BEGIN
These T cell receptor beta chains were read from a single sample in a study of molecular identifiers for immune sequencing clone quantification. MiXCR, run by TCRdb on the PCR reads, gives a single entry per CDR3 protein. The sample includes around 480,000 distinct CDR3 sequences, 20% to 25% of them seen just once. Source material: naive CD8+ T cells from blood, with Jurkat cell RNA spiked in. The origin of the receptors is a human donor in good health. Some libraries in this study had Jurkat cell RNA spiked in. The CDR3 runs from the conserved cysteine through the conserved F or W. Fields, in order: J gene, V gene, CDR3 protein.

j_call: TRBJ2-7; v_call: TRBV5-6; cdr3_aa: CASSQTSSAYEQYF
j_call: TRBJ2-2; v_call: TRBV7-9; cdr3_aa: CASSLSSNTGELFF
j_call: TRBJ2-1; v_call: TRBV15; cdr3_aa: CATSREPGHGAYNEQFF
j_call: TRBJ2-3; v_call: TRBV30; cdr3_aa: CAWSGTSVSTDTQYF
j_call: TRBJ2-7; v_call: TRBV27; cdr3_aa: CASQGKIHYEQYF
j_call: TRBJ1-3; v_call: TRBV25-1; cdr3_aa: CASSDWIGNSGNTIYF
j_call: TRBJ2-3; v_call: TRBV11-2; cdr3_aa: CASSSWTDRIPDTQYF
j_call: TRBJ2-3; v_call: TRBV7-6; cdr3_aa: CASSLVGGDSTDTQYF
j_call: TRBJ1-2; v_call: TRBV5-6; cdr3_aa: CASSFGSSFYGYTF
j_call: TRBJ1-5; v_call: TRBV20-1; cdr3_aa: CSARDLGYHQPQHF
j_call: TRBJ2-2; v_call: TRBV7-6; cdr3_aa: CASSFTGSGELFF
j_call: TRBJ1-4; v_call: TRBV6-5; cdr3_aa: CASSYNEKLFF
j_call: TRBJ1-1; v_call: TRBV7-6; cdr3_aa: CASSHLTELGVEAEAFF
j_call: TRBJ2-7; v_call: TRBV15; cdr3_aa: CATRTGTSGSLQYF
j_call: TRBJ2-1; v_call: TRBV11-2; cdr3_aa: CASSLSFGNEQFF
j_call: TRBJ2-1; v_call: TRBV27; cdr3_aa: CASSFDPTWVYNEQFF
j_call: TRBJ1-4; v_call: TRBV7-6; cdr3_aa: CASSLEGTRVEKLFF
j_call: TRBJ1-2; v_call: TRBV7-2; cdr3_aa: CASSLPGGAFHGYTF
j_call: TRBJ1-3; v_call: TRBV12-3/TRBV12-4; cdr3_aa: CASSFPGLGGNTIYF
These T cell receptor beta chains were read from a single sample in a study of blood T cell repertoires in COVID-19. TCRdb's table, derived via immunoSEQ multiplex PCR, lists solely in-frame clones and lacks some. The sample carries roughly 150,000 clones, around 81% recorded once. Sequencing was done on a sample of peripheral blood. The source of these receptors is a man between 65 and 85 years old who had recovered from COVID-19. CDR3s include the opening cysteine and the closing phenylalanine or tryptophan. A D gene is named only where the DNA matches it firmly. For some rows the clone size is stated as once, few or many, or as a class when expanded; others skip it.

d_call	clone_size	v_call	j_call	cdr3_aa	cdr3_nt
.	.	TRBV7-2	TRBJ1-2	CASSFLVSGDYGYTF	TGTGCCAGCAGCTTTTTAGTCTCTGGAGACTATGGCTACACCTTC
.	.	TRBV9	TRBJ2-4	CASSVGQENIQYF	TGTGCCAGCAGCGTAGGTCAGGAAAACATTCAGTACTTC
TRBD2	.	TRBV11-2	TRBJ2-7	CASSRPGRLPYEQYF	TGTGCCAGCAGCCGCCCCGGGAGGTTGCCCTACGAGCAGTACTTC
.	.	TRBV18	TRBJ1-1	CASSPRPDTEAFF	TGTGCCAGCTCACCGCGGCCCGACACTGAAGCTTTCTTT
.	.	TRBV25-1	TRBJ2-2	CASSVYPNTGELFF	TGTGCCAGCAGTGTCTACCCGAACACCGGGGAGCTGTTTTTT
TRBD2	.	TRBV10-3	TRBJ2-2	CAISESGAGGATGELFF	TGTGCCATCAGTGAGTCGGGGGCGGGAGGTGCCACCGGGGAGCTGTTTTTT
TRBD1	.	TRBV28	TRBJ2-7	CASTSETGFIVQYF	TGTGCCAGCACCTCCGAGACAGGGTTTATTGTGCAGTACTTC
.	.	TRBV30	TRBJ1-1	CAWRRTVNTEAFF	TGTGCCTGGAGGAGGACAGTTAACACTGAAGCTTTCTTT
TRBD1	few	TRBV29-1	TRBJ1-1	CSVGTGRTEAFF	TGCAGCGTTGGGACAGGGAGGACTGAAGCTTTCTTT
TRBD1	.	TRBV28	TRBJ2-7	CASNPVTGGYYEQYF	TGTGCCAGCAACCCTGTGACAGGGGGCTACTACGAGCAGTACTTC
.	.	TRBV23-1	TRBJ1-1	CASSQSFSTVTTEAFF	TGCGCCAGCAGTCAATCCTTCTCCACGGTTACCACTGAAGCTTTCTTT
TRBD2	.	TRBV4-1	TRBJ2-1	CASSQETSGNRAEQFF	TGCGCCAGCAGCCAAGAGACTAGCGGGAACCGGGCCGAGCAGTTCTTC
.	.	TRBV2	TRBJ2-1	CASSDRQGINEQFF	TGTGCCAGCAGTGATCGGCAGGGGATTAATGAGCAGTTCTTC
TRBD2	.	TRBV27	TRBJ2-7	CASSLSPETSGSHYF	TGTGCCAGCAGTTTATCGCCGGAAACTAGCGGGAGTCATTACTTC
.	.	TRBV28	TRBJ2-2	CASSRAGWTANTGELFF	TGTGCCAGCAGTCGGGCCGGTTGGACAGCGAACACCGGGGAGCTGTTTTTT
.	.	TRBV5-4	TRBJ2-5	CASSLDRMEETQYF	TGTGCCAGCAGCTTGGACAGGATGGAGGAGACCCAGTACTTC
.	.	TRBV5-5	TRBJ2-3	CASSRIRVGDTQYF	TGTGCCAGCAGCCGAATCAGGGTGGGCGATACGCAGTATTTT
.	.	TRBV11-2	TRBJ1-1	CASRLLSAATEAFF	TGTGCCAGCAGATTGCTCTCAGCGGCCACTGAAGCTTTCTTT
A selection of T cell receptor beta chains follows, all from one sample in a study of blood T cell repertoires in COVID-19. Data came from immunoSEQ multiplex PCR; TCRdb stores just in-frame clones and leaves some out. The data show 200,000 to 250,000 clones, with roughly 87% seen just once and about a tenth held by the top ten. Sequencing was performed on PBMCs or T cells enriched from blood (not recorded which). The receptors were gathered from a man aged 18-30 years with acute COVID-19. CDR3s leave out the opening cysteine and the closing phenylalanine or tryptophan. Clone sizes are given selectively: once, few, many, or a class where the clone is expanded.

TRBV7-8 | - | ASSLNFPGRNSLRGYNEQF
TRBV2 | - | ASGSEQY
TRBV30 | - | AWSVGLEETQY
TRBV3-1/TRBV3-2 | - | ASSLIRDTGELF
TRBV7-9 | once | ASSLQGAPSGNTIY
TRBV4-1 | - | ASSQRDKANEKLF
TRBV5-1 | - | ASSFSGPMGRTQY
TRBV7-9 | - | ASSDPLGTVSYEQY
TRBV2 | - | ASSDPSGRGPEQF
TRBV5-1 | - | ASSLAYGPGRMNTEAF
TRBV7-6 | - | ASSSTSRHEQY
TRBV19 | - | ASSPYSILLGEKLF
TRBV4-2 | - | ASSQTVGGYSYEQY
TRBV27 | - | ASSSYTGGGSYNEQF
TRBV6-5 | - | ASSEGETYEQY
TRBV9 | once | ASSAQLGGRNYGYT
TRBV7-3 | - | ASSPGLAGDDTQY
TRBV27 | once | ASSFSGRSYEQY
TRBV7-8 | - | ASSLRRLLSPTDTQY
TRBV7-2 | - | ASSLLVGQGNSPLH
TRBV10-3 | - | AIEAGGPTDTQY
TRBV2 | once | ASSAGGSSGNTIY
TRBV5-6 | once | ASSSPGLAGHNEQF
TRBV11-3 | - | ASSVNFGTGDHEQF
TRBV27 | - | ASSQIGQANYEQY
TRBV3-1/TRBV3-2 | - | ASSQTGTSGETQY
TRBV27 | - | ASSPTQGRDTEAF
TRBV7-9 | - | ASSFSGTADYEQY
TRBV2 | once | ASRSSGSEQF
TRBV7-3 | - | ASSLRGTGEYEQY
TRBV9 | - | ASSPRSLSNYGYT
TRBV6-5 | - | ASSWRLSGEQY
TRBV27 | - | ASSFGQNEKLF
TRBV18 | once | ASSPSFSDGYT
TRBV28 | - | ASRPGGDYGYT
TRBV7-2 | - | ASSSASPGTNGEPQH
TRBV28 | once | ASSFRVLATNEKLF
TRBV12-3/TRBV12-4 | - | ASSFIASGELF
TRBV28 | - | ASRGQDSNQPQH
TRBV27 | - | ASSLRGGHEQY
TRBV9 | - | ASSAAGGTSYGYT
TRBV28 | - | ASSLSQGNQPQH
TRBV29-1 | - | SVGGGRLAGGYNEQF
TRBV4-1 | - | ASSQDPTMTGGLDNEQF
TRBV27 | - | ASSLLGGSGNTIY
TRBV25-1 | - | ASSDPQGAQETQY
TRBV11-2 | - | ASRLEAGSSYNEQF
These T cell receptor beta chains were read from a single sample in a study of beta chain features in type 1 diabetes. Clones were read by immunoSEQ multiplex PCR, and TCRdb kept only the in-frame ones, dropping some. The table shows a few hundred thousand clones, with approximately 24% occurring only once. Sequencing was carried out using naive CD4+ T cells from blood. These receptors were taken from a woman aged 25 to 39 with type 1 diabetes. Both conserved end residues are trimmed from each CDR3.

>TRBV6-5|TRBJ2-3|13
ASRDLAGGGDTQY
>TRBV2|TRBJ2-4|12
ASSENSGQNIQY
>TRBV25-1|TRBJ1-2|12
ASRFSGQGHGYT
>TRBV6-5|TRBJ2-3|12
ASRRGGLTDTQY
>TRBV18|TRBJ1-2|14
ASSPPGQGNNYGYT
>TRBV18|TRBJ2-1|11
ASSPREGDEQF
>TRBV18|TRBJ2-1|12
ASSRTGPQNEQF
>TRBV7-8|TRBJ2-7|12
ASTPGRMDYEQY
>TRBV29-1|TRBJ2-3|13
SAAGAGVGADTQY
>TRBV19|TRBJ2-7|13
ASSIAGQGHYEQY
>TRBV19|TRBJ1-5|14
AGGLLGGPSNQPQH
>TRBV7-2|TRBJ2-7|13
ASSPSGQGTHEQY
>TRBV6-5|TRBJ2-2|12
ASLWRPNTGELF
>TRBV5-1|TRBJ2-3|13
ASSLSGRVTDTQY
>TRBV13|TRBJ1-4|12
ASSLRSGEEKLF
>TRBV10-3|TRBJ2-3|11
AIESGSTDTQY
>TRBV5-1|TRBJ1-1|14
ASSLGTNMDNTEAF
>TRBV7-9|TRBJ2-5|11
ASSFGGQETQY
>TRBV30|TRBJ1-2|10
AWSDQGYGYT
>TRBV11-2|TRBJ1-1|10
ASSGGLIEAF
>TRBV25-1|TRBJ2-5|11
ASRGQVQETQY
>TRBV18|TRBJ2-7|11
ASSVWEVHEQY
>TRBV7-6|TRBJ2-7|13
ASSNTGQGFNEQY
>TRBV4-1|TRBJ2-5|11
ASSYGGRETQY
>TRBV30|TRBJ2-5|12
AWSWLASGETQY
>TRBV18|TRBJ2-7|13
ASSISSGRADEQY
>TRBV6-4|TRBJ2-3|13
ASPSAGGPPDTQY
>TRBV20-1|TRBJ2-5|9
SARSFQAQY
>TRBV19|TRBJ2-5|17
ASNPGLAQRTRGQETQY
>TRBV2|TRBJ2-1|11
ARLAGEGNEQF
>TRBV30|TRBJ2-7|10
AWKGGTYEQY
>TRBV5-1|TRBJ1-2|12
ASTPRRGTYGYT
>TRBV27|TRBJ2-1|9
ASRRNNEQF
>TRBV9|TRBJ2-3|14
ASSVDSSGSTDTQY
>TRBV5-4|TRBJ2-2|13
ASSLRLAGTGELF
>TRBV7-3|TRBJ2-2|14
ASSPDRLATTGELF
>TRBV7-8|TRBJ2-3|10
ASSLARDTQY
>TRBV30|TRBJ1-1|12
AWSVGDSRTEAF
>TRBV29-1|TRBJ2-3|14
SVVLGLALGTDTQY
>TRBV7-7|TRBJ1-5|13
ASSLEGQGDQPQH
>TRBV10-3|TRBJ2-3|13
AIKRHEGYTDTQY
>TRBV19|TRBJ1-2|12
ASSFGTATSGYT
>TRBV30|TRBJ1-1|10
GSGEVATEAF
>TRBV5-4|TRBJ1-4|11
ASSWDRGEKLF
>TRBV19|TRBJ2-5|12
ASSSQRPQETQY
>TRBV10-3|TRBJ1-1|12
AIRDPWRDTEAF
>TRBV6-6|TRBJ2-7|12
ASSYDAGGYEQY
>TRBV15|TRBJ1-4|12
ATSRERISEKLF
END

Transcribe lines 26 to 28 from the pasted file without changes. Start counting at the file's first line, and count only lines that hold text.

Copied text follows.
.	.	TRBV18	TRBJ1-1	CASSPRPDTEAFF	TGTGCCAGCTCACCGCGGCCCGACACTGAAGCTTTCTTT
.	.	TRBV25-1	TRBJ2-2	CASSVYPNTGELFF	TGTGCCAGCAGTGTCTACCCGAACACCGGGGAGCTGTTTTTT
TRBD2	.	TRBV10-3	TRBJ2-2	CAISESGAGGATGELFF	TGTGCCATCAGTGAGTCGGGGGCGGGAGGTGCCACCGGGGAGCTGTTTTTT